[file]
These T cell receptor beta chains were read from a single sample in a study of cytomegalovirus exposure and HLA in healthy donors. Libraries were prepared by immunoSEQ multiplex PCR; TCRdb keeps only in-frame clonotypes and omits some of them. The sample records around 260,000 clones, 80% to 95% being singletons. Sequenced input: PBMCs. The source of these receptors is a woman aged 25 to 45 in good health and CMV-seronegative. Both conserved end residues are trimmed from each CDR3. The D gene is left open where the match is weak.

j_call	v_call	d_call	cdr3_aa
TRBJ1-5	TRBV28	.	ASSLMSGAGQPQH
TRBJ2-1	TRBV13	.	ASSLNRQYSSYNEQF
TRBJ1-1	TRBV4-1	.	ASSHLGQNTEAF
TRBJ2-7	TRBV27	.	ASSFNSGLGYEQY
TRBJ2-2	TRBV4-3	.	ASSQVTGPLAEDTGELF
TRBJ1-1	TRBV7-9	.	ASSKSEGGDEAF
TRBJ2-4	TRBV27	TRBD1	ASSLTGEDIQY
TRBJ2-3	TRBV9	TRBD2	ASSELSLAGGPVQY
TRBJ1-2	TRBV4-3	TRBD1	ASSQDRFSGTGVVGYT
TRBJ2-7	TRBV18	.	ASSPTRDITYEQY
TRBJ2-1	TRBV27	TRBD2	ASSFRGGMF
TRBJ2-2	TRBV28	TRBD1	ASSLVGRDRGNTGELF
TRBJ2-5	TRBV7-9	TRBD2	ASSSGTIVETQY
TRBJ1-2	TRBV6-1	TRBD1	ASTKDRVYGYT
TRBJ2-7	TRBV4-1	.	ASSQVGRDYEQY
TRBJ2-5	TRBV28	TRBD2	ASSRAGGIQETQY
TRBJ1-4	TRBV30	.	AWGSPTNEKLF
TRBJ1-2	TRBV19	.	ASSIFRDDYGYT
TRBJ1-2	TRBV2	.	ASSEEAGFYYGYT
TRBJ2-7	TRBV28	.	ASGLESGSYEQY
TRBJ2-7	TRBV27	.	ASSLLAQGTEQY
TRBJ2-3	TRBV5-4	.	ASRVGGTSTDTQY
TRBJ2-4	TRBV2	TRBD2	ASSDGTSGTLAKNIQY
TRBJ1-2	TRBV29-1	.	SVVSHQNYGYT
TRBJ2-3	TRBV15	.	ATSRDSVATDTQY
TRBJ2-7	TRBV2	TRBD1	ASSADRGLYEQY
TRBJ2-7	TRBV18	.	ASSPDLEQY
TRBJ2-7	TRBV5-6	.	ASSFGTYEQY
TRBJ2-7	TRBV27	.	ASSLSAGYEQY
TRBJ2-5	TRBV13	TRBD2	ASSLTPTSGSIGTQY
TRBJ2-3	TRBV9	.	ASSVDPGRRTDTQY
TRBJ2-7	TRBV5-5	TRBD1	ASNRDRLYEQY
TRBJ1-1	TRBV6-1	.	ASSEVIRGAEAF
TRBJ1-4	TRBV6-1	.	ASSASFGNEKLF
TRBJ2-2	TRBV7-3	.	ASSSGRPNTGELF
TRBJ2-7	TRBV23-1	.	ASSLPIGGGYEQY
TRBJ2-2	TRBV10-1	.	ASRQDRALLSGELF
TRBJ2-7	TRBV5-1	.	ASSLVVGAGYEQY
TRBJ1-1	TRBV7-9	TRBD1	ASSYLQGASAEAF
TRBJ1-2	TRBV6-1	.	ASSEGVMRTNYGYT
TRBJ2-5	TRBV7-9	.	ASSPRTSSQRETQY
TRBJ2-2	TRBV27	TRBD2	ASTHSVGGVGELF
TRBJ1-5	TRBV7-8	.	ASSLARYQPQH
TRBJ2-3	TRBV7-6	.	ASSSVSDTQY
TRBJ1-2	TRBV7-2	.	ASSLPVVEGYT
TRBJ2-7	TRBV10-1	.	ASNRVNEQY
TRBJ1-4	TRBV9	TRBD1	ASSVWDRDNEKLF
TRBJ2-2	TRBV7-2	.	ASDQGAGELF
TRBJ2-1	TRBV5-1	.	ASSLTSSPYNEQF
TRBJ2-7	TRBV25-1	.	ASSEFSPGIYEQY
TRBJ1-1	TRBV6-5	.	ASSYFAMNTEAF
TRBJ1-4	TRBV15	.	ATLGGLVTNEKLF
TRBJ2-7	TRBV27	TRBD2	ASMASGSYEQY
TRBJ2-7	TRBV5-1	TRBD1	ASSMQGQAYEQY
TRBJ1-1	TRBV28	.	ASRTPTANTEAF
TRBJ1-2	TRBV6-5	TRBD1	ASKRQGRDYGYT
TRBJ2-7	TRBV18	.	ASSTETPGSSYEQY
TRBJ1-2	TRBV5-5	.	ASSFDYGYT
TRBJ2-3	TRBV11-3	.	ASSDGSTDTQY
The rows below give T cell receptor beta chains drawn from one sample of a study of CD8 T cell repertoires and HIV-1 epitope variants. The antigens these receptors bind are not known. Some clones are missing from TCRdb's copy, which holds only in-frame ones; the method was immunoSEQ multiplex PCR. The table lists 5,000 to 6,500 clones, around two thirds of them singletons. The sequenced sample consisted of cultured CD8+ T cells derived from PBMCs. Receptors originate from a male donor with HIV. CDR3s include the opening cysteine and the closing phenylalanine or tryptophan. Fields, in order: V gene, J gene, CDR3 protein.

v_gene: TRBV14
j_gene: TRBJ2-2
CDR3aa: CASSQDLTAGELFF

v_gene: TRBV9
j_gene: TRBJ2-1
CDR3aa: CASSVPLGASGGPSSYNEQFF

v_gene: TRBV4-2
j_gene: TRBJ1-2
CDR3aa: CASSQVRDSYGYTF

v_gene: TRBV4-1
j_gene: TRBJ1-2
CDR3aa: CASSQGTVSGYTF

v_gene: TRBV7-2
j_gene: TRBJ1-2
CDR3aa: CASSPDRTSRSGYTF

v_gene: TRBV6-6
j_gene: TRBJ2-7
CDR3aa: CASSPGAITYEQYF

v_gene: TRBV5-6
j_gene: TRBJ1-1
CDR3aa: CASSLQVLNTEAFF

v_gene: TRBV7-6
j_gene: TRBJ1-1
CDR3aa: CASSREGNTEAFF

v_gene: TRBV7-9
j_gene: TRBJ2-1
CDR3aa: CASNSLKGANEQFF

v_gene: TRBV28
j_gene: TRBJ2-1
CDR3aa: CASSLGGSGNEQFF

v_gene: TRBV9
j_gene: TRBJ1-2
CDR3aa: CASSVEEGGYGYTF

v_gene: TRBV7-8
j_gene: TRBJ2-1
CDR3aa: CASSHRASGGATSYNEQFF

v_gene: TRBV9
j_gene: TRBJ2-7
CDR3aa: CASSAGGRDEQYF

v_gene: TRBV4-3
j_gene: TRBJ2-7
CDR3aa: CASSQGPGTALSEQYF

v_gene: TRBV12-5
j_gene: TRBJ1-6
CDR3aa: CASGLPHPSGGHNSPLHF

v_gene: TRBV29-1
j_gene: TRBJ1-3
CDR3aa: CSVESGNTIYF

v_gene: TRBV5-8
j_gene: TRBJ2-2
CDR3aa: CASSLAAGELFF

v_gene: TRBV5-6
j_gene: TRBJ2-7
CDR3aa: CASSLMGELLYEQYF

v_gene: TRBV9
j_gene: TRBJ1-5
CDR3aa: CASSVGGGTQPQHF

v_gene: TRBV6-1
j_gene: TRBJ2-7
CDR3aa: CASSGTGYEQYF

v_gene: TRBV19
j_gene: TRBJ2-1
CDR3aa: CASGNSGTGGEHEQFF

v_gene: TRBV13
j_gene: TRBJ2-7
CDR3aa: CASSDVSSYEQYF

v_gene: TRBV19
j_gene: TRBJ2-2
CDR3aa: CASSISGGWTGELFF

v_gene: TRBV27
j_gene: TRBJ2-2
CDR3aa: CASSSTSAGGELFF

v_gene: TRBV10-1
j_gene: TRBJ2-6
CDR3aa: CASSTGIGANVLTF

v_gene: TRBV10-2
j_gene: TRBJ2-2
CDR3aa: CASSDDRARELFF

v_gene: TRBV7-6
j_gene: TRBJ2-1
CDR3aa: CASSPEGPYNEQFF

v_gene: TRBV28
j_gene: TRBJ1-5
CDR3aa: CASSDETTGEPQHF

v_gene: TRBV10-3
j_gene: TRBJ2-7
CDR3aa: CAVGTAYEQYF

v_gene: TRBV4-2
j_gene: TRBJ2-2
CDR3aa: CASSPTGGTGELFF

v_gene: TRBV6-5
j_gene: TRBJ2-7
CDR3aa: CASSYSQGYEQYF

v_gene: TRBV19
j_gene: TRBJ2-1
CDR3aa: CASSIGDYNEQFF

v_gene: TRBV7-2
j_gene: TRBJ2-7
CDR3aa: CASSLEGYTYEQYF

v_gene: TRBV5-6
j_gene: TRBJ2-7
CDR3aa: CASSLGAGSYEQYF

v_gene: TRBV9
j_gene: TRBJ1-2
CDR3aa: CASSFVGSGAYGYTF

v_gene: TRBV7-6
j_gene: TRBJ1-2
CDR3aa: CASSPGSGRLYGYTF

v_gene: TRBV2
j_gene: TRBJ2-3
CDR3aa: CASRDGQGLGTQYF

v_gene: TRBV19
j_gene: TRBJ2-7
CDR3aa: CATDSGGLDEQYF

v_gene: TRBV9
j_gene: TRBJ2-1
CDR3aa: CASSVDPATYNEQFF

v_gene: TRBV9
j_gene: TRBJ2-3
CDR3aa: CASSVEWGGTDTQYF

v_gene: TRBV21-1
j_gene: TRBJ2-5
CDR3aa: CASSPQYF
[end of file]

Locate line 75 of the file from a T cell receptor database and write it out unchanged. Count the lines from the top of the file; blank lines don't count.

v_gene: TRBV7-2